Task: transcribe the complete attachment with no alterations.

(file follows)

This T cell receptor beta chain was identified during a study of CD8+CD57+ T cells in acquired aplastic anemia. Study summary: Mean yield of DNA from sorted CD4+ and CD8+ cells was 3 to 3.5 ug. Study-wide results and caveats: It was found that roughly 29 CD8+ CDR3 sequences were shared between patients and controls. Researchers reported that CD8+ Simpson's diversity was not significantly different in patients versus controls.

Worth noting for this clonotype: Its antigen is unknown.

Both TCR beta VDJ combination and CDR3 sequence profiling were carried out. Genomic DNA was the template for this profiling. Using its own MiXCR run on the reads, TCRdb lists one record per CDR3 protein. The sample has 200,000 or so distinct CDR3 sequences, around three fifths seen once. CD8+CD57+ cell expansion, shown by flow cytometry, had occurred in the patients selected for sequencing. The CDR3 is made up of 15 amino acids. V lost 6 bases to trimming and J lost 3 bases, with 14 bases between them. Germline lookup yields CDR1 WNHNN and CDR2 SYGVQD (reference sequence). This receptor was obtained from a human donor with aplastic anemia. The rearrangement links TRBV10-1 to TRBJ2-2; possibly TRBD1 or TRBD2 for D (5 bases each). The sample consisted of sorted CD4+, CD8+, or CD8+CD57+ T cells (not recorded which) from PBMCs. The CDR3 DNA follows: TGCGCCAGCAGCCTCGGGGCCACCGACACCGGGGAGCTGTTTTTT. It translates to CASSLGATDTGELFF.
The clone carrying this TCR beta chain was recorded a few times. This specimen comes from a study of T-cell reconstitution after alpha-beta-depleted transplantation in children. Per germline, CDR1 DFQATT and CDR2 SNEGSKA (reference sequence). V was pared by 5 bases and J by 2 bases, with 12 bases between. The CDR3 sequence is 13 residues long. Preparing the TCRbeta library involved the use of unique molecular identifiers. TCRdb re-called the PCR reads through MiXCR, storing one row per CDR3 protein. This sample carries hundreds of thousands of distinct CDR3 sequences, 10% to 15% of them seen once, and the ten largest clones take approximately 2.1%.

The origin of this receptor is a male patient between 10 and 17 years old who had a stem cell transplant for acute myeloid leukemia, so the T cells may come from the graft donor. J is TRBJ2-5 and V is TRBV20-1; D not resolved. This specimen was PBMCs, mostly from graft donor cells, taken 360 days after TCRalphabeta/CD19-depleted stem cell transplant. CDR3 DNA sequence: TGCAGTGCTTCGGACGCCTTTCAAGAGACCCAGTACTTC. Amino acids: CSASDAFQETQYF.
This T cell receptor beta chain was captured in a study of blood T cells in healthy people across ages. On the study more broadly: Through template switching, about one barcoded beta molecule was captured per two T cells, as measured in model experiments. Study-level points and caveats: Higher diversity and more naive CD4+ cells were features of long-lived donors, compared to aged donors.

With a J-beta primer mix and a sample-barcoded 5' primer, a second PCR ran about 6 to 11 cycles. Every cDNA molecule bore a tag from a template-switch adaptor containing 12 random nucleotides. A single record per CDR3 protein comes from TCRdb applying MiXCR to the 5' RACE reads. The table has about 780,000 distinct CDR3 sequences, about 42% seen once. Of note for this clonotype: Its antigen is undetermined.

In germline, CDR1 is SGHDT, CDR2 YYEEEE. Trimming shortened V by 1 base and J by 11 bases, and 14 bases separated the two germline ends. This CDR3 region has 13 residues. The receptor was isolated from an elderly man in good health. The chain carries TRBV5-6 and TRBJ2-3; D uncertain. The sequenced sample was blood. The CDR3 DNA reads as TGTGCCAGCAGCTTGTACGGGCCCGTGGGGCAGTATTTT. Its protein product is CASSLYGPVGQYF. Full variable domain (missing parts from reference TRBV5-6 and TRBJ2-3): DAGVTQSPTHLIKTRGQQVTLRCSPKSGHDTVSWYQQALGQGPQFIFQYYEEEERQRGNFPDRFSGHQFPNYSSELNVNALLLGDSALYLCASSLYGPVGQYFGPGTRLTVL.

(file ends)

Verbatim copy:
This T cell receptor beta chain was identified during a study of CD8+CD57+ T cells in acquired aplastic anemia. Study summary: Mean yield of DNA from sorted CD4+ and CD8+ cells was 3 to 3.5 ug. Study-wide results and caveats: It was found that roughly 29 CD8+ CDR3 sequences were shared between patients and controls. Researchers reported that CD8+ Simpson's diversity was not significantly different in patients versus controls.

Worth noting for this clonotype: Its antigen is unknown.

Both TCR beta VDJ combination and CDR3 sequence profiling were carried out. Genomic DNA was the template for this profiling. Using its own MiXCR run on the reads, TCRdb lists one record per CDR3 protein. The sample has 200,000 or so distinct CDR3 sequences, around three fifths seen once. CD8+CD57+ cell expansion, shown by flow cytometry, had occurred in the patients selected for sequencing. The CDR3 is made up of 15 amino acids. V lost 6 bases to trimming and J lost 3 bases, with 14 bases between them. Germline lookup yields CDR1 WNHNN and CDR2 SYGVQD (reference sequence). This receptor was obtained from a human donor with aplastic anemia. The rearrangement links TRBV10-1 to TRBJ2-2; possibly TRBD1 or TRBD2 for D (5 bases each). The sample consisted of sorted CD4+, CD8+, or CD8+CD57+ T cells (not recorded which) from PBMCs. The CDR3 DNA follows: TGCGCCAGCAGCCTCGGGGCCACCGACACCGGGGAGCTGTTTTTT. It translates to CASSLGATDTGELFF.
The clone carrying this TCR beta chain was recorded a few times. This specimen comes from a study of T-cell reconstitution after alpha-beta-depleted transplantation in children. Per germline, CDR1 DFQATT and CDR2 SNEGSKA (reference sequence). V was pared by 5 bases and J by 2 bases, with 12 bases between. The CDR3 sequence is 13 residues long. Preparing the TCRbeta library involved the use of unique molecular identifiers. TCRdb re-called the PCR reads through MiXCR, storing one row per CDR3 protein. This sample carries hundreds of thousands of distinct CDR3 sequences, 10% to 15% of them seen once, and the ten largest clones take approximately 2.1%.

The origin of this receptor is a male patient between 10 and 17 years old who had a stem cell transplant for acute myeloid leukemia, so the T cells may come from the graft donor. J is TRBJ2-5 and V is TRBV20-1; D not resolved. This specimen was PBMCs, mostly from graft donor cells, taken 360 days after TCRalphabeta/CD19-depleted stem cell transplant. CDR3 DNA sequence: TGCAGTGCTTCGGACGCCTTTCAAGAGACCCAGTACTTC. Amino acids: CSASDAFQETQYF.
This T cell receptor beta chain was captured in a study of blood T cells in healthy people across ages. On the study more broadly: Through template switching, about one barcoded beta molecule was captured per two T cells, as measured in model experiments. Study-level points and caveats: Higher diversity and more naive CD4+ cells were features of long-lived donors, compared to aged donors.

With a J-beta primer mix and a sample-barcoded 5' primer, a second PCR ran about 6 to 11 cycles. Every cDNA molecule bore a tag from a template-switch adaptor containing 12 random nucleotides. A single record per CDR3 protein comes from TCRdb applying MiXCR to the 5' RACE reads. The table has about 780,000 distinct CDR3 sequences, about 42% seen once. Of note for this clonotype: Its antigen is undetermined.

In germline, CDR1 is SGHDT, CDR2 YYEEEE. Trimming shortened V by 1 base and J by 11 bases, and 14 bases separated the two germline ends. This CDR3 region has 13 residues. The receptor was isolated from an elderly man in good health. The chain carries TRBV5-6 and TRBJ2-3; D uncertain. The sequenced sample was blood. The CDR3 DNA reads as TGTGCCAGCAGCTTGTACGGGCCCGTGGGGCAGTATTTT. Its protein product is CASSLYGPVGQYF. Full variable domain (missing parts from reference TRBV5-6 and TRBJ2-3): DAGVTQSPTHLIKTRGQQVTLRCSPKSGHDTVSWYQQALGQGPQFIFQYYEEEERQRGNFPDRFSGHQFPNYSSELNVNALLLGDSALYLCASSLYGPVGQYFGPGTRLTVL.